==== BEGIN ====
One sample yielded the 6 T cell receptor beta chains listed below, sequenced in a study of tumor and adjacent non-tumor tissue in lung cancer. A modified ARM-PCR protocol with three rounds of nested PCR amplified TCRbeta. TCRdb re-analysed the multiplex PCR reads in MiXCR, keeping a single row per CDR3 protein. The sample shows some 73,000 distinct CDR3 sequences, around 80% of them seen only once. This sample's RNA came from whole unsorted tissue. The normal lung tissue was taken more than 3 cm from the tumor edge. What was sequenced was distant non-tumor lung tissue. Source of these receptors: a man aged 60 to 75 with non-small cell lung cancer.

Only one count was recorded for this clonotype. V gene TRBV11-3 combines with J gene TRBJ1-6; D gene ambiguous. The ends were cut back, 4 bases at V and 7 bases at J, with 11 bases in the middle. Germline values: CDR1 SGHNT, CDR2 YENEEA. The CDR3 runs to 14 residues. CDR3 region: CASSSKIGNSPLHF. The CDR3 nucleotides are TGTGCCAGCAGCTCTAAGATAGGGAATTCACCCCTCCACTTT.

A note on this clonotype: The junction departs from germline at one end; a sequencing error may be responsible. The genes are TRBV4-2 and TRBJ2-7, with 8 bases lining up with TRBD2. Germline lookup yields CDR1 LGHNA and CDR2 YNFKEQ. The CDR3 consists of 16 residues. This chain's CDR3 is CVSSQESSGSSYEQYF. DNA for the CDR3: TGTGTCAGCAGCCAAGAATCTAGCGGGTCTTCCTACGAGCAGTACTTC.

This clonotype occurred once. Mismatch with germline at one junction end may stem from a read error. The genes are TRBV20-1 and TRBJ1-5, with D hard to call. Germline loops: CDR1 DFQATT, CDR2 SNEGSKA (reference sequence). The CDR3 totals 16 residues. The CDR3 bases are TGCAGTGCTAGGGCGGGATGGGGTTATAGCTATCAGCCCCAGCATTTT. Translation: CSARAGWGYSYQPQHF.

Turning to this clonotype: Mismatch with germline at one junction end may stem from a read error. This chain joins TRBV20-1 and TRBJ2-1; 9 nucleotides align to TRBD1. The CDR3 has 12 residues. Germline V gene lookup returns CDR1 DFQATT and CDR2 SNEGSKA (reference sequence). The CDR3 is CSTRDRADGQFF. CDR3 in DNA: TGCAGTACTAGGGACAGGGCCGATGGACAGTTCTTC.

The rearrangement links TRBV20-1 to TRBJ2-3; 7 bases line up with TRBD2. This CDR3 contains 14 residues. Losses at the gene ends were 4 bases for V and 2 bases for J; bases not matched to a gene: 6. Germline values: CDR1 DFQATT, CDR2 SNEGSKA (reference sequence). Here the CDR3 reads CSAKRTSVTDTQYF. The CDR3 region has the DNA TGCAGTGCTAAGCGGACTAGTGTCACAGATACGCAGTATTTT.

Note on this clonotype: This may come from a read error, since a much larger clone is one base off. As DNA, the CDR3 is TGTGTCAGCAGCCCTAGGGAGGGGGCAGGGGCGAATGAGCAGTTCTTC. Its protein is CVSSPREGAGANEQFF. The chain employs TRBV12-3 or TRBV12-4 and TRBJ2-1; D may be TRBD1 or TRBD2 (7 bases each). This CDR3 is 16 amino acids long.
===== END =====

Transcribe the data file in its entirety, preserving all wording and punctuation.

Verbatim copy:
One sample yielded the 6 T cell receptor beta chains listed below, sequenced in a study of tumor and adjacent non-tumor tissue in lung cancer. A modified ARM-PCR protocol with three rounds of nested PCR amplified TCRbeta. TCRdb re-analysed the multiplex PCR reads in MiXCR, keeping a single row per CDR3 protein. The sample shows some 73,000 distinct CDR3 sequences, around 80% of them seen only once. This sample's RNA came from whole unsorted tissue. The normal lung tissue was taken more than 3 cm from the tumor edge. What was sequenced was distant non-tumor lung tissue. Source of these receptors: a man aged 60 to 75 with non-small cell lung cancer.

Only one count was recorded for this clonotype. V gene TRBV11-3 combines with J gene TRBJ1-6; D gene ambiguous. The ends were cut back, 4 bases at V and 7 bases at J, with 11 bases in the middle. Germline values: CDR1 SGHNT, CDR2 YENEEA. The CDR3 runs to 14 residues. CDR3 region: CASSSKIGNSPLHF. The CDR3 nucleotides are TGTGCCAGCAGCTCTAAGATAGGGAATTCACCCCTCCACTTT.

A note on this clonotype: The junction departs from germline at one end; a sequencing error may be responsible. The genes are TRBV4-2 and TRBJ2-7, with 8 bases lining up with TRBD2. Germline lookup yields CDR1 LGHNA and CDR2 YNFKEQ. The CDR3 consists of 16 residues. This chain's CDR3 is CVSSQESSGSSYEQYF. DNA for the CDR3: TGTGTCAGCAGCCAAGAATCTAGCGGGTCTTCCTACGAGCAGTACTTC.

This clonotype occurred once. Mismatch with germline at one junction end may stem from a read error. The genes are TRBV20-1 and TRBJ1-5, with D hard to call. Germline loops: CDR1 DFQATT, CDR2 SNEGSKA (reference sequence). The CDR3 totals 16 residues. The CDR3 bases are TGCAGTGCTAGGGCGGGATGGGGTTATAGCTATCAGCCCCAGCATTTT. Translation: CSARAGWGYSYQPQHF.

Turning to this clonotype: Mismatch with germline at one junction end may stem from a read error. This chain joins TRBV20-1 and TRBJ2-1; 9 nucleotides align to TRBD1. The CDR3 has 12 residues. Germline V gene lookup returns CDR1 DFQATT and CDR2 SNEGSKA (reference sequence). The CDR3 is CSTRDRADGQFF. CDR3 in DNA: TGCAGTACTAGGGACAGGGCCGATGGACAGTTCTTC.

The rearrangement links TRBV20-1 to TRBJ2-3; 7 bases line up with TRBD2. This CDR3 contains 14 residues. Losses at the gene ends were 4 bases for V and 2 bases for J; bases not matched to a gene: 6. Germline values: CDR1 DFQATT, CDR2 SNEGSKA (reference sequence). Here the CDR3 reads CSAKRTSVTDTQYF. The CDR3 region has the DNA TGCAGTGCTAAGCGGACTAGTGTCACAGATACGCAGTATTTT.

Note on this clonotype: This may come from a read error, since a much larger clone is one base off. As DNA, the CDR3 is TGTGTCAGCAGCCCTAGGGAGGGGGCAGGGGCGAATGAGCAGTTCTTC. Its protein is CVSSPREGAGANEQFF. The chain employs TRBV12-3 or TRBV12-4 and TRBJ2-1; D may be TRBD1 or TRBD2 (7 bases each). This CDR3 is 16 amino acids long.